Whether the superior performance can be attributed to other effects, such as the experimental students feeling more important because of the novelty of the approach (Hawthorne effect), or the experimental teacher's positive expectations of their group's success (Rosenthal effect), is almost impossible to say since we do not have enough detailed information about the nature of these studies. Journal space is usually very limited which often results in important information being omitted from an article describing an experiment. Since almost all students were involved in pre- and post-testing, it may be assumed that attention was not solely directed towards the experimental students, and since control teachers were aware of the nature of the experiments, they may have made an effort to match the performance of the experimental groups. Although it may be possible that these effects influenced the outcome of some studies, it cannot be assumed that this was the case in all studies.
The largest number of language studies have been carried out in non-experimental conditions. Many of these have been cited above. Although their observational data is interesting and illuminating, no reliable conclusions about the effect of Accelerative Learning procedures on achievement can be made on the basis of these studies. Another problem with language studies which has been emphasised by linguists (Scovel 1979, Baur 1982), is that they often test recall ability only. This is true for most of Lozanov's (1978) research as well as for that of Dröbner (1985). It was also the major variable tested in the non-language studies above. Although recall ability is an important element in language learning, it is an exclusively receptive task since in most cases the foreign language items need only be recognised and translated into the mother tongue. Functional use of language items involves both receptive and productive skills, written as well as oral and aural. When comparing results it would therefore be most interesting to look at as many language skills as possible. In this section well controlled studies which compared more than just recall ability are presented. As much information as possible about materials, tests and control methods is given. Since most studies compare Accelerative Learning to conventional methods which are generally described as grammar-translation based, an attempt has also been made to locate studies which use non-conventional methods as a means for comparison, and studies which compare Accelerative Learning to intensive language learning. A summary of these studies is given in Table 4.2.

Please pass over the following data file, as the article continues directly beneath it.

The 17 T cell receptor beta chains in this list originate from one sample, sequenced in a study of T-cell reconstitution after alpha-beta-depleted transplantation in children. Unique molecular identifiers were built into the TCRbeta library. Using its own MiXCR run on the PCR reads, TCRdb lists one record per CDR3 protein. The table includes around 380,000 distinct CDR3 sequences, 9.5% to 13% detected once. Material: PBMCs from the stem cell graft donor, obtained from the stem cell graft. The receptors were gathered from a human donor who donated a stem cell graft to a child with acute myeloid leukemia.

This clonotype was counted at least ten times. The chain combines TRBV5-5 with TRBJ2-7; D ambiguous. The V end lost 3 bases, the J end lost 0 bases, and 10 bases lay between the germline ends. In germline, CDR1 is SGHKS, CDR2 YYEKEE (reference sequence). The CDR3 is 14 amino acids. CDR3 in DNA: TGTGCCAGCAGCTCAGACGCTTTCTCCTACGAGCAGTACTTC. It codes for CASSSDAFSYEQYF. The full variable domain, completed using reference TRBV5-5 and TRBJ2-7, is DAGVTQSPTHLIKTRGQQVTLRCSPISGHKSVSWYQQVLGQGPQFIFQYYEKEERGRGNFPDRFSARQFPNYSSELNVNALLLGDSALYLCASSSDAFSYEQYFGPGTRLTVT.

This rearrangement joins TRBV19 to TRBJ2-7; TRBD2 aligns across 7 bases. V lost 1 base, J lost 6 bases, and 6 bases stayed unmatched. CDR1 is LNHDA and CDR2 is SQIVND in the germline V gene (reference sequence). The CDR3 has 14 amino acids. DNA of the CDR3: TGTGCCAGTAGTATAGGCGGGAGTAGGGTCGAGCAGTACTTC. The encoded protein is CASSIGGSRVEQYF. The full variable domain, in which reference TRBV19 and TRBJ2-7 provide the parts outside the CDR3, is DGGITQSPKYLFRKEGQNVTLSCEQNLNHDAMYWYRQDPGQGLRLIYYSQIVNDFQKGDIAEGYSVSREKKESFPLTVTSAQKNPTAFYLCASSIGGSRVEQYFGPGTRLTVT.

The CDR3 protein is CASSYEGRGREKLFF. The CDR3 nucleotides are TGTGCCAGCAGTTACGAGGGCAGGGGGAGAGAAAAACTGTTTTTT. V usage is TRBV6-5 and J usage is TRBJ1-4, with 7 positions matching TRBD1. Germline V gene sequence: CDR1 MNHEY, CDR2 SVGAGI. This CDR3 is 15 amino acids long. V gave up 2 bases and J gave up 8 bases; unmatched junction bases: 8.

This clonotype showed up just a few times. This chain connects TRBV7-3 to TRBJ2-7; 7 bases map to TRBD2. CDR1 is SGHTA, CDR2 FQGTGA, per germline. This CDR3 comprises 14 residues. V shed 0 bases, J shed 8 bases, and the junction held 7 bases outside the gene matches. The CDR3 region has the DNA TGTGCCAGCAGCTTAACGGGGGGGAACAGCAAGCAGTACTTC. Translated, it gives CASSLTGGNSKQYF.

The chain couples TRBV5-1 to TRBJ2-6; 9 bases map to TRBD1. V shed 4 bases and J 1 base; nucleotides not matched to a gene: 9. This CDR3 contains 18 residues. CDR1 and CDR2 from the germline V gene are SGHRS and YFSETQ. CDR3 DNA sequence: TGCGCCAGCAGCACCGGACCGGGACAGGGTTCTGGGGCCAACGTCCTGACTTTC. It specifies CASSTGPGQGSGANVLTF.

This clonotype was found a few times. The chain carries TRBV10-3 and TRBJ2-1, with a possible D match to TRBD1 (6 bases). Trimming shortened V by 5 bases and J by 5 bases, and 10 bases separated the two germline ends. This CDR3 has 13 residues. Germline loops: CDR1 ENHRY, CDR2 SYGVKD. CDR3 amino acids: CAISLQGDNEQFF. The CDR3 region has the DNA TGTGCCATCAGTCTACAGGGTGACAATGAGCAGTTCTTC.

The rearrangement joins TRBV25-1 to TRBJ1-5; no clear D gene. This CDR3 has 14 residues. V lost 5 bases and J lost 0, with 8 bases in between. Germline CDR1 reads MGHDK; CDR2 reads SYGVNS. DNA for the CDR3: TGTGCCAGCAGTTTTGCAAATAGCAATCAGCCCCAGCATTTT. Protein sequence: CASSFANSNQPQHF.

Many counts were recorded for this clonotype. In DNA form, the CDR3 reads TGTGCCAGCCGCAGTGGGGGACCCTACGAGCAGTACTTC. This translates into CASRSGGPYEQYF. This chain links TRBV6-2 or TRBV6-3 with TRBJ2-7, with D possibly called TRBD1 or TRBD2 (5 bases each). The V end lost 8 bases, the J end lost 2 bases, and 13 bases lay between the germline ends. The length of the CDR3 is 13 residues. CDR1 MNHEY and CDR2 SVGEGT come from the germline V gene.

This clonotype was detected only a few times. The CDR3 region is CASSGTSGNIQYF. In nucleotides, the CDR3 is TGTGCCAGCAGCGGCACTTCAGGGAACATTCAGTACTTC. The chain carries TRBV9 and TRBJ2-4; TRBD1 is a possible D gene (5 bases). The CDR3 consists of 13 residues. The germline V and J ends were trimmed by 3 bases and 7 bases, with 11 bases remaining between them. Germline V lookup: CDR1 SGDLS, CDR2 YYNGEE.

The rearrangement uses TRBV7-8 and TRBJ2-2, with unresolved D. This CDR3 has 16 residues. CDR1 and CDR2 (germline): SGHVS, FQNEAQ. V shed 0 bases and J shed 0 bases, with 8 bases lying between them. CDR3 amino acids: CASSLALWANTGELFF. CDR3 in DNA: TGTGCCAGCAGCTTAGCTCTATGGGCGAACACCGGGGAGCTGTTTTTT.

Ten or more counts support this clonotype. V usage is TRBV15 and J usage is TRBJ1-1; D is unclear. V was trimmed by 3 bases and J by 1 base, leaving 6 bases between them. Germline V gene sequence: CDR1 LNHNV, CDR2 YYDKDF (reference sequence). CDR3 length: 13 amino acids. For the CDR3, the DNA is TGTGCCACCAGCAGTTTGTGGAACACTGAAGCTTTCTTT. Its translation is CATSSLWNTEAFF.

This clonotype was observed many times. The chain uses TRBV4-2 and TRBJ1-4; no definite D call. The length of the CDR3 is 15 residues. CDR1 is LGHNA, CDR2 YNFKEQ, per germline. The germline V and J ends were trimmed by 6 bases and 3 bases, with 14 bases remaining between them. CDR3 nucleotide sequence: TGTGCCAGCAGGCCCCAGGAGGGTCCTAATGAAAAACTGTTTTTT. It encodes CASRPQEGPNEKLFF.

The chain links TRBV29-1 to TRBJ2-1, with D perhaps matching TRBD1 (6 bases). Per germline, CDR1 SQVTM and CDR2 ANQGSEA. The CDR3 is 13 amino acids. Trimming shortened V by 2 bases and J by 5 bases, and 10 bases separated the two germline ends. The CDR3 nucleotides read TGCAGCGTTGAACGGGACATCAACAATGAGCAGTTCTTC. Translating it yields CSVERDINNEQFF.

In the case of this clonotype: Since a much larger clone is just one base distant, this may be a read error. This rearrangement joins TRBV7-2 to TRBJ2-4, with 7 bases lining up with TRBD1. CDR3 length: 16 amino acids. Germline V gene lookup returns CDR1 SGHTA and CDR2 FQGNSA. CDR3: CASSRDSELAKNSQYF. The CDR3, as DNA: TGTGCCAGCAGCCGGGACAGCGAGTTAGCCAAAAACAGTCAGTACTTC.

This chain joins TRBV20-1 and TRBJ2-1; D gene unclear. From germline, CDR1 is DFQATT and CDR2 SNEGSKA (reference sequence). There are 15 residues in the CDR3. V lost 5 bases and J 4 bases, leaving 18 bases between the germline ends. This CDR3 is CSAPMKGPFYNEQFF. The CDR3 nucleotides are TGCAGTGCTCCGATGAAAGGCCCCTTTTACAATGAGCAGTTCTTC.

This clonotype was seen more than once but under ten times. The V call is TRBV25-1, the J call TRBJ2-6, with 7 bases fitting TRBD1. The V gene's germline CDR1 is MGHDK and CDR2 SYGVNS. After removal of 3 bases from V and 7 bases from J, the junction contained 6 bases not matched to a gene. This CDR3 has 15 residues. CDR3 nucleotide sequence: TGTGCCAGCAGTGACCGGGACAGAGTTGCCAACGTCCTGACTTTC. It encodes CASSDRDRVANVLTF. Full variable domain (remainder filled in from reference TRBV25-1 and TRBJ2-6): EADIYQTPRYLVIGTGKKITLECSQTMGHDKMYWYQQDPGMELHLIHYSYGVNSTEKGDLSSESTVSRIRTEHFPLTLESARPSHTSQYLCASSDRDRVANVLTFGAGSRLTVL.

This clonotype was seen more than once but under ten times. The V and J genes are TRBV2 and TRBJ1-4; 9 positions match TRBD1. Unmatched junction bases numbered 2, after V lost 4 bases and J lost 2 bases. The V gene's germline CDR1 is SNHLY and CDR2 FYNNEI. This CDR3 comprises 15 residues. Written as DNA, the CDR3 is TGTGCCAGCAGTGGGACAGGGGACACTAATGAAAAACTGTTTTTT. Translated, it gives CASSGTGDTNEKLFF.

Table 4.2 Summary of Language Studies.
Mignault (1979) investigated the effect of Accelerative Learning on the learning of French for beginners and intermediate students at university level in Canada. All students were pre-tested using the International Study of Educational Achievement (IEA) test battery. This test is used to evaluate levels of competence in French after a number of years of high school learning. Competence in all four language skills (reading, writing, listening and speaking) was tested separately. The achievement of the intermediate experimental students who had been taught suggestopedically for 90 hours was compared to that of 2 control conditions. One control group had been taught for the same amount of time as the experimental students but in the normal university programme using a conventional grammar based method, the other had been taught for 150 hours in intensive conditions using the "De Vive Voix" method. While no further information is given on the method used in the intensive condition, it can be assumed from the name that this method has a large oral content. No information on the number of teaching hours per day for the intensive or the experimental condition is given. Since the experimental treatment was described as being based on the "Lozanov Model" it is assumed that teaching in the experimental group took place for 4 hours daily. Materials for the experimental teaching were especially designed for the course. Achievement of the beginners students was compared to the intensive condition only.
At beginners level ANCOVA showed that 'overall progress' (presumably an average score for measures of the four language skills tested) was significantly better in the experimental group with the most significant difference being found in the listening skill. At the intermediate level progress varied. In reading the experimental students performed significantly better than the control group which had been taught in intensive conditions but there were no significant differences in overall progress between these groups. The experimental group had, however, been taught in 60 hours less time. When compared to the control group from the normal university programme overall progress was significantly better in the experimental group.